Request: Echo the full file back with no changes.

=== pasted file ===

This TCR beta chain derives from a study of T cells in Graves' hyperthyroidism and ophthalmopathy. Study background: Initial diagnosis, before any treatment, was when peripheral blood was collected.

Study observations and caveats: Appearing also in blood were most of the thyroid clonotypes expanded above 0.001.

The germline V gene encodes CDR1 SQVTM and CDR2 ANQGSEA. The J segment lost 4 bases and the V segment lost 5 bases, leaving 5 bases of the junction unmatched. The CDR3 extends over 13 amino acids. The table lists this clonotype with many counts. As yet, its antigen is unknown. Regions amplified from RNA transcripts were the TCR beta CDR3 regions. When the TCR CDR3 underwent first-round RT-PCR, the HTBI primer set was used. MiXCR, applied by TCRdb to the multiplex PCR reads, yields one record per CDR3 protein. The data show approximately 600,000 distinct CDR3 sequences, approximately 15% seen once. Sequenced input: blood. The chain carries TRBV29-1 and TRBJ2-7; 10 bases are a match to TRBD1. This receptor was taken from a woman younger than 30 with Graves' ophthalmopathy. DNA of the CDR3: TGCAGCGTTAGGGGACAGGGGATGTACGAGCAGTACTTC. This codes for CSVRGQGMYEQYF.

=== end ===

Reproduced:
This TCR beta chain derives from a study of T cells in Graves' hyperthyroidism and ophthalmopathy. Study background: Initial diagnosis, before any treatment, was when peripheral blood was collected.

Study observations and caveats: Appearing also in blood were most of the thyroid clonotypes expanded above 0.001.

The germline V gene encodes CDR1 SQVTM and CDR2 ANQGSEA. The J segment lost 4 bases and the V segment lost 5 bases, leaving 5 bases of the junction unmatched. The CDR3 extends over 13 amino acids. The table lists this clonotype with many counts. As yet, its antigen is unknown. Regions amplified from RNA transcripts were the TCR beta CDR3 regions. When the TCR CDR3 underwent first-round RT-PCR, the HTBI primer set was used. MiXCR, applied by TCRdb to the multiplex PCR reads, yields one record per CDR3 protein. The data show approximately 600,000 distinct CDR3 sequences, approximately 15% seen once. Sequenced input: blood. The chain carries TRBV29-1 and TRBJ2-7; 10 bases are a match to TRBD1. This receptor was taken from a woman younger than 30 with Graves' ophthalmopathy. DNA of the CDR3: TGCAGCGTTAGGGGACAGGGGATGTACGAGCAGTACTTC. This codes for CSVRGQGMYEQYF.